Beans for seed?

Summer has moved into early Autumn and the garden plots are still producing the last of our summer vegetables. There are few beans of edible size left now in the community plot, although there are quite a few over-mature pods remaining, and we could leave these to dry to see if we can harvest viable seed.

Please harvest now...

In the community plots there are zucchini, corn, beetroot, and tomatoes maturing continuously, so please harvest what you need from these crops. There is also some Chinese cabbage, sadly looking a little caterpillar affected, but OK to eat if you strip of the outer leaves.

REAL MEN MOW! ( A note from Tim O'Loughlin)

It struck me as I spent a happy two hours mowing the TNG a few months back that mowing is a peculiarly male thing. All that noisy machinery that needs coaxing into life, then all the thrashing and subduing of nature into tamed order. It is also a single task that is relatively simple and after awhile becomes almost meditative. Men are renowned for their ability to focus (usually only!) on one thing at a time and mowing suits this very well.

So for all you men who need some meditative oneness with a four stroke engine, here is  a golden opportunity to get a bit fitter and do the TNG a favour by mowing the grass whenever it gets a bit long - far be it from me to hog all the fun! Therefore if you think it needs a mow give me a ring on 6227 8938 or 0418 135 721 and I can lash you to the beast and give you a few tips on being at one with a Briggs and Stratten.

PS if your female and want to get in touch with your inner male or you think this is all highly sexist and want to show me that women can mow just as well as men, wonderful - the more the merrier!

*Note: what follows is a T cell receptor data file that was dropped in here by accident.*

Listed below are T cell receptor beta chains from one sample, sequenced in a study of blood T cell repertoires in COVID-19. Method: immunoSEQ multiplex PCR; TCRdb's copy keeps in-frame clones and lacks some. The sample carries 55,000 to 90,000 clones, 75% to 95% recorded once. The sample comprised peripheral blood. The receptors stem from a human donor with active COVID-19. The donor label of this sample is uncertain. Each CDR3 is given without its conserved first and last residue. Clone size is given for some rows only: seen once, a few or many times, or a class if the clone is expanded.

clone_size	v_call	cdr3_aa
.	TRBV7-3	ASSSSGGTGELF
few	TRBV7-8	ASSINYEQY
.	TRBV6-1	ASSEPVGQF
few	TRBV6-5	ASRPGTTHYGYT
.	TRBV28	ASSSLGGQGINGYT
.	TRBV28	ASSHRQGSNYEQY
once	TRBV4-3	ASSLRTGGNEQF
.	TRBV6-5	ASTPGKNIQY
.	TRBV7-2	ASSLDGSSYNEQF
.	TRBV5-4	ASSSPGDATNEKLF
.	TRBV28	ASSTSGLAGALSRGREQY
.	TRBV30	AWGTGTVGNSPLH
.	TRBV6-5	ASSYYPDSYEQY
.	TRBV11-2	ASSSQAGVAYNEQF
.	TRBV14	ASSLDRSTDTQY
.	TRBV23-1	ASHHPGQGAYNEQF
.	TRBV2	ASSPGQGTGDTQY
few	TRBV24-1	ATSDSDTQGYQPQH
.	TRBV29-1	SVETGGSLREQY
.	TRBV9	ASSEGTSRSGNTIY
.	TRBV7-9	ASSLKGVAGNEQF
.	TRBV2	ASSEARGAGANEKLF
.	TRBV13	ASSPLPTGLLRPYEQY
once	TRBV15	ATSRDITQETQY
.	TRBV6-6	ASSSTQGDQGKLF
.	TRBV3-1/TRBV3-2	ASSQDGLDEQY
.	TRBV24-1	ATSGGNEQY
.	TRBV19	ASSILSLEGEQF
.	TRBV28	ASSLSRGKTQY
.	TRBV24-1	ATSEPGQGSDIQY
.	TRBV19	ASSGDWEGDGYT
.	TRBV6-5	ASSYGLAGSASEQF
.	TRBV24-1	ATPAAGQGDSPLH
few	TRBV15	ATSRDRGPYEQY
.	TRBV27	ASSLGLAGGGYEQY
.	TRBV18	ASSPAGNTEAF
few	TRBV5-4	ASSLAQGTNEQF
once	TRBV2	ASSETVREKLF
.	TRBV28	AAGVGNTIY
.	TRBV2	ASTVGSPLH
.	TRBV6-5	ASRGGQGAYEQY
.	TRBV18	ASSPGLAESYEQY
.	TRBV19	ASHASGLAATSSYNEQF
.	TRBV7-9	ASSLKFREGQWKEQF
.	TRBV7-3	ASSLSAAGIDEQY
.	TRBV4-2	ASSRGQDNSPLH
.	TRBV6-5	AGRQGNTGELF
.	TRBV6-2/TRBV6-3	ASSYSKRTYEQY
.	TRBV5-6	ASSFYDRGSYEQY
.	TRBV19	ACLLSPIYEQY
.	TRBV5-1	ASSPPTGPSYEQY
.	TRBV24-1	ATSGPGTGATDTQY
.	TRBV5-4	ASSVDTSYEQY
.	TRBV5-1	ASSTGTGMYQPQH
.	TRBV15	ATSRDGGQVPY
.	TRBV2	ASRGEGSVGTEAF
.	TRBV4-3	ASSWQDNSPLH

PPS Beware of the stakes that are there to protect people from the corners of the vegie beds while mowing, it is easy to push these over.

Transplant Cos

The cos lettuce seedlings in the community plot have sprung up much too close together, so if you would like to grow cos in your own plot, please take a clump from the row to transplant.

Family plots

Many family plots are displaying rapidly over maturing vegetables, or even some rotting produce. It's a shame to see vegetables go to waste, so please check your plots often, and harvest your produce. For example, zucchini, which notoriously grow faster than you can eat them! But beat them at their own game by picking them when they are only a few centimetres long (so much nicer too) or by harvesting them when they are still flowers.

Tomatoes trusses may droop as they ripen, touch the ground and rot. Pick them when they are showing only the merest hint of ripening, take home and put them in a dish on the bench. They will ripen successively to give you a steady supply. By the way, some of the tomatoes in the community plot are yellow and "black" varieties, so may be riper than they appear. (given that bananas are $12 a kg currently, substitute with an apple - just as effective).

See you at a working bee!


BBQ and get-together 9 February 2011

About 20 memberas attended a late afternoon BBQ and get-together at the garden on Wednesday February 9th. Highlights of the occasion were the unveiling of the new sign on the street side of the shed, and the ceremonial first opening of the new compost bay gates. The gates will allow the direct delivery of compost into the bay, so that working bees will no longer need tospend hours barrowing compost in from where it has previously been dumped on the footpath.

Here are some photographs from the event.


Enjoying the food


Unveiling the new sign



Walking through the new compost bay gates